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Bebop Spoken There

Kasia Delgado: "The naughtiest thing that I did at school was bunk off a maths lesson to practice my saxophone for a jazz band." - (i newspaper October 21, 2021)

The Things They Say!

Hudson Music: Lance's "Bebop Spoken Here" is one of the heaviest and most influential jazz blogs in the UK.

Rupert Burley (Dynamic Agency): "BSH just goes from strength to strength".

'606' Club: "A toast to Lance Liddle of the terrific jazz blog 'Bebop Spoken Here'"

The Strictly Smokin' Big Band included Be Bop Spoken Here (sic) in their 5 Favourite Jazz Blogs.
Ann Braithwaite (Braithwaite & Katz Communications) You’re the BEST! --

Postage

13,837 (and counting) posts since we started blogging 13 years ago. 1254 of them this year alone and, so far, 66 this month (Oct. 23).

From This Moment On ...

October

Sat 23: Mary Coughlan @ Gosforth Civic Theatre, Newcastle. 8:00pm.
Sat 23: Têtes de Pois @ The Globe, Newcastle. 8:00pm.

Sun 24 Vieux Carré Hot 4 @ Spanish City, Whitley Bay. 12 noon.
Sun 24: Musicians Unlimited @ South Durham Social Club, Hartlepool. 1:00pm.
Sun 24: Voices of Virtue Gospel Choir @ The Globe, Newcastle. 4:00pm.
Sun 24: Milne Glendinning Band @ The Globe, Newcastle. 8:00pm.

Mon 25: Jazz in the Afternoon @ Cullercoats Crescent Club. 1:00pm.

Tue 26: Classic Swing @ Ship inn, Monkseaton. 1:00pm. The post-lockdown resumption of the band’s weekly residency will be fortnightly until further notice.
Tue 26: Jam session @ Black Swan, Newcastle Arts Centre. 8:00pm. The post-lockdown resumption of the Black Swan’s fortnightly jam session.

Wed 27: Vieux Carré Jazzmen @ Cullercoats Crescent Club. 1:00pm.
Wed 27: Darlington Big Band @ Darlington & Simpson Rolling Mills Club, Darlington. 7:00pm. Rehearsal session (open to the public).
Wed 27: Take it to the Bridge @ The Globe, Newcastle. 7:30pm.

Thu 28: Vieux Carré Jazzmen @ The Holystone, North Tyneside. 1:00pm.
Thu 28: J Frisco @ Newcastle University. 1:15pm. ONLINE ONLY (YouTube).
Thu 28: ’58 Jazz Collective @ Hops & Cheese, Hartlepool. 7:30pm.
Thu 28: Maine Street Jazzmen @ Sunniside Social Club, Gateshead. 8:30pm.
Thu 28: Tees Hot Club @ Dorman's Club, Middlesbrough. 9:00pm.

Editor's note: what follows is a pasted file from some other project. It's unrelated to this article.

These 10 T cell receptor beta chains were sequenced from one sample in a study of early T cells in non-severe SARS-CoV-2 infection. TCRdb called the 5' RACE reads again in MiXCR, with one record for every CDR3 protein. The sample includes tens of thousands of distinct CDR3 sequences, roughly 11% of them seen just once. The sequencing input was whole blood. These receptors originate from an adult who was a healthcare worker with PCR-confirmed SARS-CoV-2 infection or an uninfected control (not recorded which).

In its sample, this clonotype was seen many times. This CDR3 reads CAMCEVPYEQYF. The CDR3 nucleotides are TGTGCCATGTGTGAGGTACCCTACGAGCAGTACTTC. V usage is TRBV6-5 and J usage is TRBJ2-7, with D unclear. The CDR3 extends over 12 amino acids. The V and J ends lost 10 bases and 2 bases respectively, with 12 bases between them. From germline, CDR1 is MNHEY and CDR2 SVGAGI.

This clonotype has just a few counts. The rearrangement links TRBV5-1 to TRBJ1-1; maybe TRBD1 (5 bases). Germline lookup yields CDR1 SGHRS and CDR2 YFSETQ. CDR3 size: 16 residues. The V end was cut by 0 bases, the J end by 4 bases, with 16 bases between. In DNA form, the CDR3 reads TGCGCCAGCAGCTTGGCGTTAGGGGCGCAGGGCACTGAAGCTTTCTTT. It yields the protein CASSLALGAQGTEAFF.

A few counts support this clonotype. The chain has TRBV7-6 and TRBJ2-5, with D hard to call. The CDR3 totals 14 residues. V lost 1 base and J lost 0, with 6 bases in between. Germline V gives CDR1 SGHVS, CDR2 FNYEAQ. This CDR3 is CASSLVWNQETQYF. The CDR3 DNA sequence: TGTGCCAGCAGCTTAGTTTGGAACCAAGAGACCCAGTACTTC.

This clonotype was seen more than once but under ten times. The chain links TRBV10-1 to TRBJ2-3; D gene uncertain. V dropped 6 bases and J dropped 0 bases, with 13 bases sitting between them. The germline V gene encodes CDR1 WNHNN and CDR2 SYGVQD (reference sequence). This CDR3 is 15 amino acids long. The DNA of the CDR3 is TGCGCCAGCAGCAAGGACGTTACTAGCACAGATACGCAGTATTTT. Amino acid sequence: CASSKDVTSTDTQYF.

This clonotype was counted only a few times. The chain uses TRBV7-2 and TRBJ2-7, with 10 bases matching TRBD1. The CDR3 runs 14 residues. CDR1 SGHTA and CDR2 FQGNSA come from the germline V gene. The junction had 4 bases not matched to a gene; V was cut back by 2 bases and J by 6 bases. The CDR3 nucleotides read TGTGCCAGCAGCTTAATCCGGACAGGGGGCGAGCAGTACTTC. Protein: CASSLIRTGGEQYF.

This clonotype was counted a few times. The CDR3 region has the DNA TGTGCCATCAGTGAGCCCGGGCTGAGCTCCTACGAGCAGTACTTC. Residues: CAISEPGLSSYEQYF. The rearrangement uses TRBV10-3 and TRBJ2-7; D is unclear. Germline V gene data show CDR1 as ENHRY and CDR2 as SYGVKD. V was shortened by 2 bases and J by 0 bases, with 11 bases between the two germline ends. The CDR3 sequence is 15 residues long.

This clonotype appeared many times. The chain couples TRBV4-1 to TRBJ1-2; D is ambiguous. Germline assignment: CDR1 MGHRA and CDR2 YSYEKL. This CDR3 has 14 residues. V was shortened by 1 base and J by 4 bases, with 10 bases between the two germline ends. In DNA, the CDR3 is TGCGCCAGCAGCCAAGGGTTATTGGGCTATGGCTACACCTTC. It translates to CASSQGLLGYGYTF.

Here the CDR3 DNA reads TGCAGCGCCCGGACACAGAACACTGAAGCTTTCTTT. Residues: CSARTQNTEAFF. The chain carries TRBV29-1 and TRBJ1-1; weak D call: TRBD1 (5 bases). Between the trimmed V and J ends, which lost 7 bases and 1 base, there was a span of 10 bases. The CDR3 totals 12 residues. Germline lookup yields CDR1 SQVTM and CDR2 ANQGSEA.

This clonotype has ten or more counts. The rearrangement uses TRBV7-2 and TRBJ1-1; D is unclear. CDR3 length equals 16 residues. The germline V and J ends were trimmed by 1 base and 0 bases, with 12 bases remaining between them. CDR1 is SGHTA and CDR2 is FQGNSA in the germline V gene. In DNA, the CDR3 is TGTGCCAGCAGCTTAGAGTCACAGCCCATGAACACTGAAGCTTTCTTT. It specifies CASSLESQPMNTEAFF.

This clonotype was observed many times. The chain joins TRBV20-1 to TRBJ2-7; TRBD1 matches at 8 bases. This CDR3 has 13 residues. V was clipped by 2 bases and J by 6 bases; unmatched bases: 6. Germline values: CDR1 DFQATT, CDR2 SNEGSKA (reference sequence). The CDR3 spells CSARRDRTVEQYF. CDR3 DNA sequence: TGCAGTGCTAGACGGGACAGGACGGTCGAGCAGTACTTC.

Fri 29: James Birkett & Bradley Johnston @ Gala Theatre, Durham. 1:00pm..
Fri 29: Classic Swing @ Cullercoats Crescent Club. 1:00pm..
Fri 29: Rendezvous Jazz @ Monkseaton Arms, Monkseaton. 1:00pm..
Fri 29: New Orleans Preservation Jazz Band @ Oxbridge Hotel, Stockton. 1:00pm.

Tuesday, May 08, 2018

Issie Barratt’s Interchange @ The Parabola Theatre, Cheltenham Jazz Festival, May 6

(Review by Alison Bentley)
A year ago, baritone player, composer and jazz educator Issie Barratt brought together a band of ten women she had always wanted to work with, to play ten pieces composed by women. Although she travels a lot working with European big bands and orchestras, she told us, ‘I’ve never conducted another woman; I’ve never been programmed with another woman, and I’ve never actually played in an ensemble with a woman before… I decided I needed to be a bit more proactive.’
The styles were up to the composers, and accordionist Karen Street’s piece Still Here had a Piazzolla feel with touches of folk (some Balkan rhythms) and brass bands. The ensemble textures were at first soft, like the sun on the grass outside, then more urgent, with a plaintive solo from trumpeter Yazz Ahmed.
Tori Freestone’s Spontaneous Symmetry was inspired by ‘patterns in nature.’ It brought to mind Alexander Calder mobiles, where shapes move to create simple or complex, clashing formations: from township-like triads to dark swirling moods. Arpeggios spilled out into Brigitte Beraha’s pure-toned vocal solo. Freestone’s gorgeous tenor sound smoothed her unusual, almost spiky phrases.
Beraha’s composition Donna’s Secret (the title of their forthcoming album), was dedicated to the novels of Donna Tartt. Beraha’s French phrases were echoed in English by bassist Charlie Pyne. 
Later Pyne sang precipitous intervals in harmony with Beraha - while playing double bass; then she scatted in unison with her bass over Katie Patterson’s skipping rimshots.  Helena Kay’s thoughtful clarinet solo rode the waves of repeated chordal phrases.
Their repertoire includes music by non-members too. Nikki Iles’ Negomi was Kenny Wheeler’s back-to-front name for her daughter Imogen, and the music clearly carried Wheeler’s stamp. 
The arching melodies swept over each other, bari and trombone (Emma Bassett) earthing everything. Freestone’s tenor phrases were like stepping stones across the complex chords.
Issie Barratt’s Kulning ended the all-too-short set with humour and skill. ‘Eventually, you will hear a herd of cows heading our way, so I suggest you run for cover at that point!’ she warned us, as the piece was based on a song used by Swedish women to summon cows. Barratt likes music that ‘tells stories’ and Kulning was almost visual: Beraha’s call over recorded cowbells and birdsong drifted into harmonised horns in 7/8 riffs, and Shirley Smart’s sonorous cello solo. As bari and trombone pushed against flute and clarinet, the cows came home in an atonal rush.
This was a quietly confident band, full of sophisticated music and improvisational skill. There was only time for half their repertoire, and I’m looking forward to hearing the rest.
Alison.

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